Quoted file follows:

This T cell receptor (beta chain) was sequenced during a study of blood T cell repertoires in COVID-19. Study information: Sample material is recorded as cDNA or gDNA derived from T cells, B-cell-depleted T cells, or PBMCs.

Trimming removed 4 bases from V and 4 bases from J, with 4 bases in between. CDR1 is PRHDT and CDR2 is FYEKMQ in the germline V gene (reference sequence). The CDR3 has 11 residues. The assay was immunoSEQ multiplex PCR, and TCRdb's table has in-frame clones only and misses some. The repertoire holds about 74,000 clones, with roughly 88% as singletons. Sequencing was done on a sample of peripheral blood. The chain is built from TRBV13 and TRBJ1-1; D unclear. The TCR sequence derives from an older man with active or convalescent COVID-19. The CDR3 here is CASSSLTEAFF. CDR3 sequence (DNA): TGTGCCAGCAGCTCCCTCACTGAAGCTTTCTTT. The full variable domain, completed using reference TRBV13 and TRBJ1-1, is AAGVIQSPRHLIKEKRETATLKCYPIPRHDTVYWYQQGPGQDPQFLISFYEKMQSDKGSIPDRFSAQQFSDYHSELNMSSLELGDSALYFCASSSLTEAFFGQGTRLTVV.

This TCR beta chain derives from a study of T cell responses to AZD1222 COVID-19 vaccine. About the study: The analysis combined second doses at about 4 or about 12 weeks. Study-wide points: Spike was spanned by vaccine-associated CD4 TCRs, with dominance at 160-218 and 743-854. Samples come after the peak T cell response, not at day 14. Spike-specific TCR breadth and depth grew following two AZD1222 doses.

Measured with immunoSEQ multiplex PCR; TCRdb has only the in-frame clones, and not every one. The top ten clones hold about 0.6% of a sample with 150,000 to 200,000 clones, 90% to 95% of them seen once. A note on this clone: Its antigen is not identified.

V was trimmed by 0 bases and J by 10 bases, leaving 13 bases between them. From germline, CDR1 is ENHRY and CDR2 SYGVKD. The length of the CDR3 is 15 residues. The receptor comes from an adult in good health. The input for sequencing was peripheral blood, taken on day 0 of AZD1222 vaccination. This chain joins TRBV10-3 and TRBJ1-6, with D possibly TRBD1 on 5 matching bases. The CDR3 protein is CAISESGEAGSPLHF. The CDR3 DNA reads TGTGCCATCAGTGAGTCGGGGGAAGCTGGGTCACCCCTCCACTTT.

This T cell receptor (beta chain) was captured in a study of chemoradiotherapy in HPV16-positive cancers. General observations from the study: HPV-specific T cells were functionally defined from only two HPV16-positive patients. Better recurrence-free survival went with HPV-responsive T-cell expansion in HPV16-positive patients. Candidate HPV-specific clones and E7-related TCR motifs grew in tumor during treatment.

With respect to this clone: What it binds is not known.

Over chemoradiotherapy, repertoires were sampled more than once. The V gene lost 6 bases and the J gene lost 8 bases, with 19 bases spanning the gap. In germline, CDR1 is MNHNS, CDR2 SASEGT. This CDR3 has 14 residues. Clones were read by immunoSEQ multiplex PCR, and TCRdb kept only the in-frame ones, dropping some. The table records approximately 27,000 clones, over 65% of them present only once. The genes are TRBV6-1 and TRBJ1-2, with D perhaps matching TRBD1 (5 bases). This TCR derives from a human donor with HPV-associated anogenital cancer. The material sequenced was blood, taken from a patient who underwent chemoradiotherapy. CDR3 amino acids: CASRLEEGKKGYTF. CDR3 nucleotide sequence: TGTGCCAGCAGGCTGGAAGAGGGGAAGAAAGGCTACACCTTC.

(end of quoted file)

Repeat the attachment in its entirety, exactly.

This T cell receptor (beta chain) was sequenced during a study of blood T cell repertoires in COVID-19. Study information: Sample material is recorded as cDNA or gDNA derived from T cells, B-cell-depleted T cells, or PBMCs.

Trimming removed 4 bases from V and 4 bases from J, with 4 bases in between. CDR1 is PRHDT and CDR2 is FYEKMQ in the germline V gene (reference sequence). The CDR3 has 11 residues. The assay was immunoSEQ multiplex PCR, and TCRdb's table has in-frame clones only and misses some. The repertoire holds about 74,000 clones, with roughly 88% as singletons. Sequencing was done on a sample of peripheral blood. The chain is built from TRBV13 and TRBJ1-1; D unclear. The TCR sequence derives from an older man with active or convalescent COVID-19. The CDR3 here is CASSSLTEAFF. CDR3 sequence (DNA): TGTGCCAGCAGCTCCCTCACTGAAGCTTTCTTT. The full variable domain, completed using reference TRBV13 and TRBJ1-1, is AAGVIQSPRHLIKEKRETATLKCYPIPRHDTVYWYQQGPGQDPQFLISFYEKMQSDKGSIPDRFSAQQFSDYHSELNMSSLELGDSALYFCASSSLTEAFFGQGTRLTVV.

This TCR beta chain derives from a study of T cell responses to AZD1222 COVID-19 vaccine. About the study: The analysis combined second doses at about 4 or about 12 weeks. Study-wide points: Spike was spanned by vaccine-associated CD4 TCRs, with dominance at 160-218 and 743-854. Samples come after the peak T cell response, not at day 14. Spike-specific TCR breadth and depth grew following two AZD1222 doses.

Measured with immunoSEQ multiplex PCR; TCRdb has only the in-frame clones, and not every one. The top ten clones hold about 0.6% of a sample with 150,000 to 200,000 clones, 90% to 95% of them seen once. A note on this clone: Its antigen is not identified.

V was trimmed by 0 bases and J by 10 bases, leaving 13 bases between them. From germline, CDR1 is ENHRY and CDR2 SYGVKD. The length of the CDR3 is 15 residues. The receptor comes from an adult in good health. The input for sequencing was peripheral blood, taken on day 0 of AZD1222 vaccination. This chain joins TRBV10-3 and TRBJ1-6, with D possibly TRBD1 on 5 matching bases. The CDR3 protein is CAISESGEAGSPLHF. The CDR3 DNA reads TGTGCCATCAGTGAGTCGGGGGAAGCTGGGTCACCCCTCCACTTT.

This T cell receptor (beta chain) was captured in a study of chemoradiotherapy in HPV16-positive cancers. General observations from the study: HPV-specific T cells were functionally defined from only two HPV16-positive patients. Better recurrence-free survival went with HPV-responsive T-cell expansion in HPV16-positive patients. Candidate HPV-specific clones and E7-related TCR motifs grew in tumor during treatment.

With respect to this clone: What it binds is not known.

Over chemoradiotherapy, repertoires were sampled more than once. The V gene lost 6 bases and the J gene lost 8 bases, with 19 bases spanning the gap. In germline, CDR1 is MNHNS, CDR2 SASEGT. This CDR3 has 14 residues. Clones were read by immunoSEQ multiplex PCR, and TCRdb kept only the in-frame ones, dropping some. The table records approximately 27,000 clones, over 65% of them present only once. The genes are TRBV6-1 and TRBJ1-2, with D perhaps matching TRBD1 (5 bases). This TCR derives from a human donor with HPV-associated anogenital cancer. The material sequenced was blood, taken from a patient who underwent chemoradiotherapy. CDR3 amino acids: CASRLEEGKKGYTF. CDR3 nucleotide sequence: TGTGCCAGCAGGCTGGAAGAGGGGAAGAAAGGCTACACCTTC.